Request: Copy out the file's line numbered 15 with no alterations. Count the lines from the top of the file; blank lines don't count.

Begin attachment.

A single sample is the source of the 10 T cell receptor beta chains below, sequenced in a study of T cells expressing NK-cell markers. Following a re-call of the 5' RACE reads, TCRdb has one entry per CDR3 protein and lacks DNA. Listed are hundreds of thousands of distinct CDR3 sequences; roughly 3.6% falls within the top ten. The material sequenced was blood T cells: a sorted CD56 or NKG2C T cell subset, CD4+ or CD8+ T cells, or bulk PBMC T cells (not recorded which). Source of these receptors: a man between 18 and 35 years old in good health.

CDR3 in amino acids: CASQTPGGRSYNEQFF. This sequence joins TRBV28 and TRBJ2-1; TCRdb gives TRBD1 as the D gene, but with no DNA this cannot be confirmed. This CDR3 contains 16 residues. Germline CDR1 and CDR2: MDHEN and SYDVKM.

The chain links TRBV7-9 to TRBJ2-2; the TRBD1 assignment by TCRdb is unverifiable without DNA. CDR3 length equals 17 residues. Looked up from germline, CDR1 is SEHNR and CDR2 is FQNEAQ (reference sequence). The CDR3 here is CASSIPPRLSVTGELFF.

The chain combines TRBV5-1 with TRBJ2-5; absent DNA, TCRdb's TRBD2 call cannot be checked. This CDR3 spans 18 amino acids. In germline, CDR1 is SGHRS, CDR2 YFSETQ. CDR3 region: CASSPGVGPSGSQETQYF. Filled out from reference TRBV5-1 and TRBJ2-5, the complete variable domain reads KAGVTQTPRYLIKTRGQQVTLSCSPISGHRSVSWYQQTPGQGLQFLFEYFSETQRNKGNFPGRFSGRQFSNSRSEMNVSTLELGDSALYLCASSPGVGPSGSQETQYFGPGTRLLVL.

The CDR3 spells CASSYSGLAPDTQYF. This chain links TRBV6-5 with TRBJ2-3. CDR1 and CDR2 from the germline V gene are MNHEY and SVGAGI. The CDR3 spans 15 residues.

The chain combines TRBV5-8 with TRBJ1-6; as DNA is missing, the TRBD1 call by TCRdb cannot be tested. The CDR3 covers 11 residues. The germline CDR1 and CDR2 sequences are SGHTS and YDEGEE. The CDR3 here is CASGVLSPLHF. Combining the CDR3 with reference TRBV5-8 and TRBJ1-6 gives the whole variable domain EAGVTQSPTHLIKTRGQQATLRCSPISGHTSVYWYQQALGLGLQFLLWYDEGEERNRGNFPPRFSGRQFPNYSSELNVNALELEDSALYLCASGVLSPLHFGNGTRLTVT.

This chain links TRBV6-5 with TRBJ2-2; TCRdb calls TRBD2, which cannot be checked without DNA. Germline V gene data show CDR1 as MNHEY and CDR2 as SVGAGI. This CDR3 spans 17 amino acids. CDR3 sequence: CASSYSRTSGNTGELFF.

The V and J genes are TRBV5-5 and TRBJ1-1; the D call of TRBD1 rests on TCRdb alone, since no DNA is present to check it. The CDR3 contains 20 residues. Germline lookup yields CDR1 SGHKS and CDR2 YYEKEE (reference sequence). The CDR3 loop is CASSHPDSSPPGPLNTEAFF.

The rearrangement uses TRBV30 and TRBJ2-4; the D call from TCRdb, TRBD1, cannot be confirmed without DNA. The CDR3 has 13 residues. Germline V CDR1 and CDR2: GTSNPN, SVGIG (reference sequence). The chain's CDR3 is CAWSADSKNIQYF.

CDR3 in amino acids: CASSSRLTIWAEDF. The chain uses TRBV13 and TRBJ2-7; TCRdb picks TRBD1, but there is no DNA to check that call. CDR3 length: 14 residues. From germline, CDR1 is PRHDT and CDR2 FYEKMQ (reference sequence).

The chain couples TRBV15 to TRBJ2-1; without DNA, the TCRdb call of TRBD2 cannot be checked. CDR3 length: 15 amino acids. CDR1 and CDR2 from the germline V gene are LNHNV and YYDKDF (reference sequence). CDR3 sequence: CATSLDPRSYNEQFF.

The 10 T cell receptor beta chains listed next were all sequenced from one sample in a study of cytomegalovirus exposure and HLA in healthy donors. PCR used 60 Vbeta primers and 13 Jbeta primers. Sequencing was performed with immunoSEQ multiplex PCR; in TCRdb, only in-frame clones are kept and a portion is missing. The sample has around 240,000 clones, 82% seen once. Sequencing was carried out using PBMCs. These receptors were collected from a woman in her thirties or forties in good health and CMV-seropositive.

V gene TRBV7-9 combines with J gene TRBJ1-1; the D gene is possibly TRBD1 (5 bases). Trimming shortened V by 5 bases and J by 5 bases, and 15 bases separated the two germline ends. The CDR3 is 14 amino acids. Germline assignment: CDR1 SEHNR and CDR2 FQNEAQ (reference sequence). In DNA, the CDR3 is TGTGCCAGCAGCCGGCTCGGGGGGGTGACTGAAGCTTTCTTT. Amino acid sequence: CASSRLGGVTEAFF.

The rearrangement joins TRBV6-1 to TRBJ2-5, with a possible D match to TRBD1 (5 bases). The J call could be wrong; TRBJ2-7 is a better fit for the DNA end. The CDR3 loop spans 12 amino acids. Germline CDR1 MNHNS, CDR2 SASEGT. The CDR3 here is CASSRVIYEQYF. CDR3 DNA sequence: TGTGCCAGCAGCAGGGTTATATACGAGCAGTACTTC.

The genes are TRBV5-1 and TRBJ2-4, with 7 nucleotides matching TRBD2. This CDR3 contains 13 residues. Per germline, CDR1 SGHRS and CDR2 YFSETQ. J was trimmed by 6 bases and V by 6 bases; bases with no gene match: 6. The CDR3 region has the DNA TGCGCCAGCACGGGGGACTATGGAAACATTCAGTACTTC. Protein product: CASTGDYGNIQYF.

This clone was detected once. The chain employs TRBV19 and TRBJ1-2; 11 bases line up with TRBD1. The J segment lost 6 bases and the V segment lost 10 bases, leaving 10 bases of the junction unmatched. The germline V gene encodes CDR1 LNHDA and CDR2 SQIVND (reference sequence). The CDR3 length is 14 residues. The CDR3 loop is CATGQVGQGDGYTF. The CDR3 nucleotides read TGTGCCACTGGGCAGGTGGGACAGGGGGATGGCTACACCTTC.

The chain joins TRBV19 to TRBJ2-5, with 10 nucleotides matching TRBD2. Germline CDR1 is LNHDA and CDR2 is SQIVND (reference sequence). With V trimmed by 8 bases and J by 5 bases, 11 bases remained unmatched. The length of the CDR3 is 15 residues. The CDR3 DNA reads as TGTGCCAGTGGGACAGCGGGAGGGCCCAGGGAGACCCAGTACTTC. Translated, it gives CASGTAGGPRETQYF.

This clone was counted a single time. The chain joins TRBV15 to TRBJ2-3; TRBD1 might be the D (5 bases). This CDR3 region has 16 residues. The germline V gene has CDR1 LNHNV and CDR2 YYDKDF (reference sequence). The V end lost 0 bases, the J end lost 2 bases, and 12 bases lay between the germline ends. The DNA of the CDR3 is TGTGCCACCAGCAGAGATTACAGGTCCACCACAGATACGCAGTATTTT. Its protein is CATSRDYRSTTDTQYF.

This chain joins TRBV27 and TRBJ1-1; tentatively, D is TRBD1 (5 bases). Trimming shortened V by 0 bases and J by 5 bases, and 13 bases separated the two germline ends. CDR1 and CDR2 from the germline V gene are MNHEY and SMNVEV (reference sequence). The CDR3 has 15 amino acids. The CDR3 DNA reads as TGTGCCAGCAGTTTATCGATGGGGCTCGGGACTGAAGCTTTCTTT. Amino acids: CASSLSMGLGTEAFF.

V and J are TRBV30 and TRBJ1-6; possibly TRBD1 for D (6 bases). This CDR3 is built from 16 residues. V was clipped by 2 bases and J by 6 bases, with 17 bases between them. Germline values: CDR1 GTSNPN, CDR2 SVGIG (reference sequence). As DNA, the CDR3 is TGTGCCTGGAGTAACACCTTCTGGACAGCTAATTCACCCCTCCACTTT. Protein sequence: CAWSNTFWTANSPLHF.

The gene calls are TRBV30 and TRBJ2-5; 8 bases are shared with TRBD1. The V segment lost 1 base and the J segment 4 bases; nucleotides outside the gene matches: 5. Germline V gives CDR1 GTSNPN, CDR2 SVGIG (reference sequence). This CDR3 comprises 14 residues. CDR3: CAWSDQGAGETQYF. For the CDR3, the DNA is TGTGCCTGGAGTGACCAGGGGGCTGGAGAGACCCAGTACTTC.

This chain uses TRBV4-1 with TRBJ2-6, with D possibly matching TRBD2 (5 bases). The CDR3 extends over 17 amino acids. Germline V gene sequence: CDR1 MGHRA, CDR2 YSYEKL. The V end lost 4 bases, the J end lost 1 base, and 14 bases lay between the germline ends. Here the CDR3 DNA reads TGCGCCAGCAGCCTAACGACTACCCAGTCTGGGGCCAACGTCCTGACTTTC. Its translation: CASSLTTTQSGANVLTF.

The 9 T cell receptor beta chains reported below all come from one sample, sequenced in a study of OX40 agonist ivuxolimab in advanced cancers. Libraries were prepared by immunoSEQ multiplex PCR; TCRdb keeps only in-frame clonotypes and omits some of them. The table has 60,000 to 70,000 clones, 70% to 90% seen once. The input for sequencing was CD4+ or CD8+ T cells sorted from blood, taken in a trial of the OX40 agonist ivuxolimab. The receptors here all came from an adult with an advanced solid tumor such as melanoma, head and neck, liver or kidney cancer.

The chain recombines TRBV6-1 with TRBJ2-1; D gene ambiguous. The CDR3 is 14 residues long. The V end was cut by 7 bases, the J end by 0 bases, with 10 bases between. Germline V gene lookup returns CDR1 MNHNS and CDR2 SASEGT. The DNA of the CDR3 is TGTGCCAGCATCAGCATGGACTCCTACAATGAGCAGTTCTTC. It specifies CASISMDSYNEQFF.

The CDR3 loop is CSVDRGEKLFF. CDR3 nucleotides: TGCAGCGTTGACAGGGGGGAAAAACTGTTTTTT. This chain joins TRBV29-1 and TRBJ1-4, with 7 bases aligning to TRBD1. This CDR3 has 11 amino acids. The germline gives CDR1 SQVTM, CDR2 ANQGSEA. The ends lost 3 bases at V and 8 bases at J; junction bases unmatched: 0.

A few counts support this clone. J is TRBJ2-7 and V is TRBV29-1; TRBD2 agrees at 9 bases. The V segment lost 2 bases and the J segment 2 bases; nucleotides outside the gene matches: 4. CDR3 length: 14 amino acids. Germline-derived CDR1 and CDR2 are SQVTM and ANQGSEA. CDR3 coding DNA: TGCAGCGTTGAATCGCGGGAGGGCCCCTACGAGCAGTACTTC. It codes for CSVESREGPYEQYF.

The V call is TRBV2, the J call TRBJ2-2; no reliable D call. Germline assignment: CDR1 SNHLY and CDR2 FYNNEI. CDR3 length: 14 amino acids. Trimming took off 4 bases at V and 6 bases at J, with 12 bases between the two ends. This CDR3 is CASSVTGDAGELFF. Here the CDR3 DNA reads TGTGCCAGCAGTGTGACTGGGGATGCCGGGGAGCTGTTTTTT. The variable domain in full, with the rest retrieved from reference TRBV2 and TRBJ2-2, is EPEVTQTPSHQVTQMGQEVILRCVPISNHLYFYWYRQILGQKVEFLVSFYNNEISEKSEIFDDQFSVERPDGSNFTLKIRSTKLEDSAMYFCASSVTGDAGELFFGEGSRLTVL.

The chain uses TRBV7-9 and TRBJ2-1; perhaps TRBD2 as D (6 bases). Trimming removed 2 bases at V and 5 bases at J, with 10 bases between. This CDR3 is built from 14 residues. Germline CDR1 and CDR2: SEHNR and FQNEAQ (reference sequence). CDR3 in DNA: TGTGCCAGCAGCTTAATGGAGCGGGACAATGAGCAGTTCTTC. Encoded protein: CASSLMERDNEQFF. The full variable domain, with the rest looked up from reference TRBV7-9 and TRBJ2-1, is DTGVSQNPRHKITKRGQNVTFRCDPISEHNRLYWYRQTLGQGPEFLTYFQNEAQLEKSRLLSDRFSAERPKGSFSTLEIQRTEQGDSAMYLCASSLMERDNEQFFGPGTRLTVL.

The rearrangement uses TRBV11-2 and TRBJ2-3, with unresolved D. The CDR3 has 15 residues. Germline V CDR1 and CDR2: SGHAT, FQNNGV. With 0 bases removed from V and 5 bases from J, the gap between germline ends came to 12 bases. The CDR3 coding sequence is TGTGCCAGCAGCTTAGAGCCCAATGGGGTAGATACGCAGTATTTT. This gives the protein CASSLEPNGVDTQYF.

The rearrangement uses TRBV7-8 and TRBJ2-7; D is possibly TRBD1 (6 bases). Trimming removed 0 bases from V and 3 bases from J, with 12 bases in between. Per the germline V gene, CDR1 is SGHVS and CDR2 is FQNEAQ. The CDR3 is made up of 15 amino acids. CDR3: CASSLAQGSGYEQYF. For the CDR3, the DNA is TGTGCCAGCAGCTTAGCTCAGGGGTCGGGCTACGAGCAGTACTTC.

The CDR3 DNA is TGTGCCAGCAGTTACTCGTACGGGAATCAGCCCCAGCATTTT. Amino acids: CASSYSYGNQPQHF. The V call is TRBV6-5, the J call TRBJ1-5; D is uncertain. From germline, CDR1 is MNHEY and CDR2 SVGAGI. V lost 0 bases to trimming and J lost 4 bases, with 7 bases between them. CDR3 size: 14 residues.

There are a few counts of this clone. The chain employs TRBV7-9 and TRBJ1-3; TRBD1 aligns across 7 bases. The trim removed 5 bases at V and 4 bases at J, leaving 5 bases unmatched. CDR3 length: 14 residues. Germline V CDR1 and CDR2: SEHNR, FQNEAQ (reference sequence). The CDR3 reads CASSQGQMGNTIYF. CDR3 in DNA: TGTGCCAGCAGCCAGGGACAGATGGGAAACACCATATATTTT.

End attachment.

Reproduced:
The genes are TRBV5-1 and TRBJ2-4, with 7 nucleotides matching TRBD2. This CDR3 contains 13 residues. Per germline, CDR1 SGHRS and CDR2 YFSETQ. J was trimmed by 6 bases and V by 6 bases; bases with no gene match: 6. The CDR3 region has the DNA TGCGCCAGCACGGGGGACTATGGAAACATTCAGTACTTC. Protein product: CASTGDYGNIQYF.